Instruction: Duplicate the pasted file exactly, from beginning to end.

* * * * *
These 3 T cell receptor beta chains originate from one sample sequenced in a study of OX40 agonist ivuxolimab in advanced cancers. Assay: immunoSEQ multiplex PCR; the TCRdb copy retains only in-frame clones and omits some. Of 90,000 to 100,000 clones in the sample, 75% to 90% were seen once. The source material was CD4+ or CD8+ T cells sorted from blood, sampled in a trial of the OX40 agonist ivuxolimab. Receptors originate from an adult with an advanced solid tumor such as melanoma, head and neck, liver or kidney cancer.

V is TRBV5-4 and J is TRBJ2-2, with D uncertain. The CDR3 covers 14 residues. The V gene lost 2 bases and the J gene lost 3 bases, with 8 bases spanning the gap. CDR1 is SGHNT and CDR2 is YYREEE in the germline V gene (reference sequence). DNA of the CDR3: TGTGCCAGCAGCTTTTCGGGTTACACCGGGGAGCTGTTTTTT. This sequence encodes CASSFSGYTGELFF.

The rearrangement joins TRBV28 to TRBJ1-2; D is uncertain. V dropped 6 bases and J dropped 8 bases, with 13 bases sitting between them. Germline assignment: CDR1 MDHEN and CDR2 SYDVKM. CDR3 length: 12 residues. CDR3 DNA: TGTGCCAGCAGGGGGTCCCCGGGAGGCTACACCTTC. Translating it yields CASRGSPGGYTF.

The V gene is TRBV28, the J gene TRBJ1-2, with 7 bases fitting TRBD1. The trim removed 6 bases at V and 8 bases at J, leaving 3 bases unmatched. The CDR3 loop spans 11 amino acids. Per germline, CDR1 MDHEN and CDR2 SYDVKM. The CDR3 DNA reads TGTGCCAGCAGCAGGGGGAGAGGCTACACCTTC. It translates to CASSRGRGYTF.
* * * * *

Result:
These 3 T cell receptor beta chains originate from one sample sequenced in a study of OX40 agonist ivuxolimab in advanced cancers. Assay: immunoSEQ multiplex PCR; the TCRdb copy retains only in-frame clones and omits some. Of 90,000 to 100,000 clones in the sample, 75% to 90% were seen once. The source material was CD4+ or CD8+ T cells sorted from blood, sampled in a trial of the OX40 agonist ivuxolimab. Receptors originate from an adult with an advanced solid tumor such as melanoma, head and neck, liver or kidney cancer.

V is TRBV5-4 and J is TRBJ2-2, with D uncertain. The CDR3 covers 14 residues. The V gene lost 2 bases and the J gene lost 3 bases, with 8 bases spanning the gap. CDR1 is SGHNT and CDR2 is YYREEE in the germline V gene (reference sequence). DNA of the CDR3: TGTGCCAGCAGCTTTTCGGGTTACACCGGGGAGCTGTTTTTT. This sequence encodes CASSFSGYTGELFF.

The rearrangement joins TRBV28 to TRBJ1-2; D is uncertain. V dropped 6 bases and J dropped 8 bases, with 13 bases sitting between them. Germline assignment: CDR1 MDHEN and CDR2 SYDVKM. CDR3 length: 12 residues. CDR3 DNA: TGTGCCAGCAGGGGGTCCCCGGGAGGCTACACCTTC. Translating it yields CASRGSPGGYTF.

The V gene is TRBV28, the J gene TRBJ1-2, with 7 bases fitting TRBD1. The trim removed 6 bases at V and 8 bases at J, leaving 3 bases unmatched. The CDR3 loop spans 11 amino acids. Per germline, CDR1 MDHEN and CDR2 SYDVKM. The CDR3 DNA reads TGTGCCAGCAGCAGGGGGAGAGGCTACACCTTC. It translates to CASSRGRGYTF.